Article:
Promotes blood circulation

Another reason why people, mainly older adults, perform stretches is to improve blood flow. Research findings suggest that a longer stretching duration elicits a decreased oxygen supply to the muscles during stretching and increased muscle blood volume and oxygen supply after stretching. The results indicated that the minimum duration of stretching to sustain an increase in the muscle blood volume after stretching is 2 minutes. 

A study that involved the compilation of the findings of 69 studies suggests that stretching exercises reduce arterial stiffness, heart rate, and diastolic blood pressure and improve vascular endothelial function in middle-aged and older adults.

Promotes posture correction

Nowadays, most people suffer from poor posture due to their sedentary lifestyle. Due to the nature of their work, they spend most of their time sitting in one place constantly for hours.

As a result, most of them are unaware of the correct posture, leading to the shortening or tightening of a particular muscle group and compensatory lengthening of the opposite muscle group. This will eventually lead to various postural problems resulting in back pain, neck pain, shoulder pain, etc.

Therefore, many people perform stretches as a part of their daily routine to prevent or treat posture defects. But as per the studies, we need more evidence to prove that stretching will help correct postural deviations.

Conclusion

Stretching has been considered a mandatory part of a workout routine due to its claimed benefits, such as improvement in ROM, relieving DOMS, reduction in the risk of injuries, correction of postural deviations, etc. However, research findings show that there are other alternatives, such as resistance training, which helps improve ROM. And if a person is already performing resistance training, doing stretches will not give any extra benefit; instead, it will unnecessarily increase the training duration.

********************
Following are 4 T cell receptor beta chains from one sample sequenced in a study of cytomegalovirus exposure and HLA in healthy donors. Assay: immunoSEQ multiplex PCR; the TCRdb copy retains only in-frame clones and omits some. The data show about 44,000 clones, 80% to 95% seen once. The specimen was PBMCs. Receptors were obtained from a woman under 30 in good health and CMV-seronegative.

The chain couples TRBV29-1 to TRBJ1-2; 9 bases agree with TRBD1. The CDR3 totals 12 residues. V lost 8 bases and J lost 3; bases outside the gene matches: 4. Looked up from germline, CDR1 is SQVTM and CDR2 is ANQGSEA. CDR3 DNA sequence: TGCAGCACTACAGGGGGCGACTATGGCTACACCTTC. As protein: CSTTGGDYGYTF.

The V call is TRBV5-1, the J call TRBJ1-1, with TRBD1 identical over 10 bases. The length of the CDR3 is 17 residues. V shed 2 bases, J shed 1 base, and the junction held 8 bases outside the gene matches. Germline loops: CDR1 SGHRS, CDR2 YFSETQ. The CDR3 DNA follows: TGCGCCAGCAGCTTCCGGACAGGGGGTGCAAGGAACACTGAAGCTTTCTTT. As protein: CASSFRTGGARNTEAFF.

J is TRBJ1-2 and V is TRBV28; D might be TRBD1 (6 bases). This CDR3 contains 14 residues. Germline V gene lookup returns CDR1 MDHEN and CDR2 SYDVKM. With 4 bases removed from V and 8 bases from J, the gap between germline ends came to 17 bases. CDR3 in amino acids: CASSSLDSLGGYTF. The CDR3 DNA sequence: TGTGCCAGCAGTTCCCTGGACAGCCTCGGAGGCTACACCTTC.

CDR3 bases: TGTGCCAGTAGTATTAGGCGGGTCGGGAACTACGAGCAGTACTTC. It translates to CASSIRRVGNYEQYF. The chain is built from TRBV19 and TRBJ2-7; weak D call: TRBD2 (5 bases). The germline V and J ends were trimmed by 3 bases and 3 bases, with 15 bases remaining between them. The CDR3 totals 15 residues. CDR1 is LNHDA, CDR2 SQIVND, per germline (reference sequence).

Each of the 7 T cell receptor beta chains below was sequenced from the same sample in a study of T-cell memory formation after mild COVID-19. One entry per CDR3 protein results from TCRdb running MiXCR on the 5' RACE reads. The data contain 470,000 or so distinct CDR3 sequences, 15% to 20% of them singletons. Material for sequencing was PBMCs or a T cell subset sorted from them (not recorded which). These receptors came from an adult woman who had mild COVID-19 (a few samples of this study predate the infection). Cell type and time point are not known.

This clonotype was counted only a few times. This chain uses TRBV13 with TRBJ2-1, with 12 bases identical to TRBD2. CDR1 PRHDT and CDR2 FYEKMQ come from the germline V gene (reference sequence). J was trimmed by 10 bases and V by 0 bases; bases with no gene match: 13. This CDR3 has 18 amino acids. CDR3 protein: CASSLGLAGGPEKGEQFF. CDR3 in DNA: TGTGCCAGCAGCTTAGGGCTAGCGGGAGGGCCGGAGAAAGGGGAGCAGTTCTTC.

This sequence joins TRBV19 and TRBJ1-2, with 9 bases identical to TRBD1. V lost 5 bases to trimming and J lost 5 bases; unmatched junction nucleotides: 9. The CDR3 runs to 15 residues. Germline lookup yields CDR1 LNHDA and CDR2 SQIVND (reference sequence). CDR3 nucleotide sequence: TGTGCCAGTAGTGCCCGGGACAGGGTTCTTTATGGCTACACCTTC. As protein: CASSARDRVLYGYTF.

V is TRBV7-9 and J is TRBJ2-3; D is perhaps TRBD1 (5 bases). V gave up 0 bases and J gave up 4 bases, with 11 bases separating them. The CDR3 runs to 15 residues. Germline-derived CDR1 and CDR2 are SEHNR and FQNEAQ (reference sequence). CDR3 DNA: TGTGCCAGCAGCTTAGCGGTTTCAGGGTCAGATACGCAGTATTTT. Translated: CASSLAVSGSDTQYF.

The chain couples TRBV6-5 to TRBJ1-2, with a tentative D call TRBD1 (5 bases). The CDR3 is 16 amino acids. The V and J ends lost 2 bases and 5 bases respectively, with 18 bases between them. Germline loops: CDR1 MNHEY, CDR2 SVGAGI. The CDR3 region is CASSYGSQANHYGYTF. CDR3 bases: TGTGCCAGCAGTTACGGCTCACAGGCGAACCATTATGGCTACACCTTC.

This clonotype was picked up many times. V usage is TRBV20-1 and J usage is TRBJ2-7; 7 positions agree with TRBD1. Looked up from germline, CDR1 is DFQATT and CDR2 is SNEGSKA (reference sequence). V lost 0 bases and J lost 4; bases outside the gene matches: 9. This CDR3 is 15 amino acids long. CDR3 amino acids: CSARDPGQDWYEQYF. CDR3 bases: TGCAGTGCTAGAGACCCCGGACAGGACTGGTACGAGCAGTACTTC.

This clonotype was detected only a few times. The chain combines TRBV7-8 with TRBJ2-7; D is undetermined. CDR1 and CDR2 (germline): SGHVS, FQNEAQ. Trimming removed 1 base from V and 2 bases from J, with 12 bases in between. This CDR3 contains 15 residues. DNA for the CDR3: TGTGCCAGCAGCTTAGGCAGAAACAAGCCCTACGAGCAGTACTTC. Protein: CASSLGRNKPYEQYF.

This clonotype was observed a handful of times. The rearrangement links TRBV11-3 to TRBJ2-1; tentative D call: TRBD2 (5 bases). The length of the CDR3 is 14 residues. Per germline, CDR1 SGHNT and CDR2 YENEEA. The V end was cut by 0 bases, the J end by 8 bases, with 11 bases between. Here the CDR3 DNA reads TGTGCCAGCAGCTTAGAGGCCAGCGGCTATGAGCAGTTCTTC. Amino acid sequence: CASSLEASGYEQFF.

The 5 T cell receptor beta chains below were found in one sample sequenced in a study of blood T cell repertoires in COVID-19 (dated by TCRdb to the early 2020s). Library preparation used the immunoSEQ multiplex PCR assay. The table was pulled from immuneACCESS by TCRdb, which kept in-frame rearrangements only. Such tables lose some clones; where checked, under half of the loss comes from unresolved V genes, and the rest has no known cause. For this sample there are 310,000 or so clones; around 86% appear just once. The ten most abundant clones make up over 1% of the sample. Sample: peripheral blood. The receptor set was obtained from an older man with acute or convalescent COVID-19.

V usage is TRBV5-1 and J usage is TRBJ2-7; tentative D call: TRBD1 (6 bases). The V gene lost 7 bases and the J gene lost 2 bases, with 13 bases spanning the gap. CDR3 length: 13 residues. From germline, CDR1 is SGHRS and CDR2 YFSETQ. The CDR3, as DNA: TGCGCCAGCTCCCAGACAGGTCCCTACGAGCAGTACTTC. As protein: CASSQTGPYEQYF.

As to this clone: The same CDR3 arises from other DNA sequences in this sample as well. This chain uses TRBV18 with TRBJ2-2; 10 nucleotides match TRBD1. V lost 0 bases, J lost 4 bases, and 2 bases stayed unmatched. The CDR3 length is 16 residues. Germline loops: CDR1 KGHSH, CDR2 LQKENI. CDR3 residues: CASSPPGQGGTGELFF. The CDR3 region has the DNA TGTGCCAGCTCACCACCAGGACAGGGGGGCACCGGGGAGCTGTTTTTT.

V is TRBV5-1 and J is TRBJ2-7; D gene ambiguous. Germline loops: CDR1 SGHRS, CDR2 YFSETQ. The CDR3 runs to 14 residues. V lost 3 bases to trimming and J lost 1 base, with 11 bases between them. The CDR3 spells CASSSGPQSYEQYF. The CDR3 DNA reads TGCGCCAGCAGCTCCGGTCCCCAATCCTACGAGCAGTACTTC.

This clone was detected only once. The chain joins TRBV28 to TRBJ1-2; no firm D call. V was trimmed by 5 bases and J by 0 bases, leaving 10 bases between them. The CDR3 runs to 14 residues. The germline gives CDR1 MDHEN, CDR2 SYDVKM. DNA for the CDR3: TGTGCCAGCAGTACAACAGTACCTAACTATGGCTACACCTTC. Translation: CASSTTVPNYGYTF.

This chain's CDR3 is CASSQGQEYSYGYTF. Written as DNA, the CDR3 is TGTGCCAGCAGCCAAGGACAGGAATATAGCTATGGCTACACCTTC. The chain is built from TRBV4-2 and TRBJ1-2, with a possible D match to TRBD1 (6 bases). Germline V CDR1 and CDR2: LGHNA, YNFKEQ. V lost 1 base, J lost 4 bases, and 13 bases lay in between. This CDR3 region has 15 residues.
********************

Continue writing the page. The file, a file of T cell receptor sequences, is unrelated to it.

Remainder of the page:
Author: Aditi Gurung (INFS faculty)

References

 

  1. Blazevich, A.J. (2019). Adaptations in the passive mechanical properties of skeletal muscle to altered patterns of use. Journal of Applied Physiology, 126(5), pp.1483–1491. doi:10.1152/japplphysiol.00700.2018.
  2. Afonso, J., Ramirez-Campillo, R., Moscão, J., Rocha, T., Zacca, R., Martins, A., Milheiro, A.A., Ferreira, J., Sarmento, H. and Clemente, F.M. (2021). Strength Training versus Stretching for Improving Range of Motion: A Systematic Review and Meta-Analysis. Healthcare, 9(4), p.427. doi:10.3390/healthcare9040427.
  3. Silva Filho, José & Gurgel, Jonas & Porto, Flávia. (2014). Effects of stretching exercises for posture correction: systematic review. Manual Therapy, Posturology & Rehabilitation Journal. 12. 265-272. 10.17784/mtprehabjournal.2014.12.200.
  4. Kato, M., Nihei Green, F., Hotta, K., Tsukamoto, T., Kurita, Y., Kubo, A. and Takagi, H. (2020). The Efficacy of Stretching Exercises on Arterial Stiffness in Middle-Aged and Older Adults: A Meta-Analysis of Randomized and Non-Randomized Controlled Trials. International Journal of Environmental Research and Public Health, 17(16), p.5643. doi:10.3390/ijerph17165643.
  5. ‌ Matsuo, H., Kubota, M., Shimada, S., Kitade, I., Matsumura, M., Nonoyama, T., Koie, Y., Naruse, H., Takahashi, A., Oki, H., Kokubo, Y. and Matsumine, A. (2020). The Effect of Static Stretching Duration on Muscle Blood Volume and Oxygenation. Journal of Strength and Conditioning Research. [online] doi:10.1519/JSC.0000000000003457.
  6. Small, K., Mc Naughton, L. and Matthews, M. (2008). A Systematic Review into the Efficacy of Static Stretching as Part of a Warm-Up for the Prevention of Exercise-Related Injury. Research in Sports Medicine, 16(3), pp.213–231. doi:10.1080/15438620802310784.
  7. Afonso, J., Olivares-Jabalera, J. and Andrade, R. (2021). Time to Move From Mandatory Stretching? We Need to Differentiate ‘Can I?’ From ‘Do I Have To?’ Frontiers in Physiology, 12. doi:10.3389/fphys.2021.714166.
  8. Afonso, J., Clemente, F.M., Nakamura, F.Y., Morouço, P., Sarmento, H., Inman, R.A. and Ramirez-Campillo, R. (2021). The Effectiveness of Post-exercise Stretching in Short-Term and Delayed Recovery of Strength, Range of Motion and Delayed Onset Muscle Soreness: A Systematic Review and Meta-Analysis of Randomized Controlled Trials. Frontiers in Physiology, 12. doi:10.3389/fphys.2021.677581.
  9. Afonso, J., Ramirez-Campillo, R., Moscão, J., Rocha, T., Zacca, R., Martins, A., Milheiro, A.A., Ferreira, J., Sarmento, H. and Clemente, F.M. (2021). Strength Training versus Stretching for Improving Range of Motion: A Systematic Review and Meta-Analysis. Healthcare, 9(4), p.427. doi:10.3390/healthcare9040427.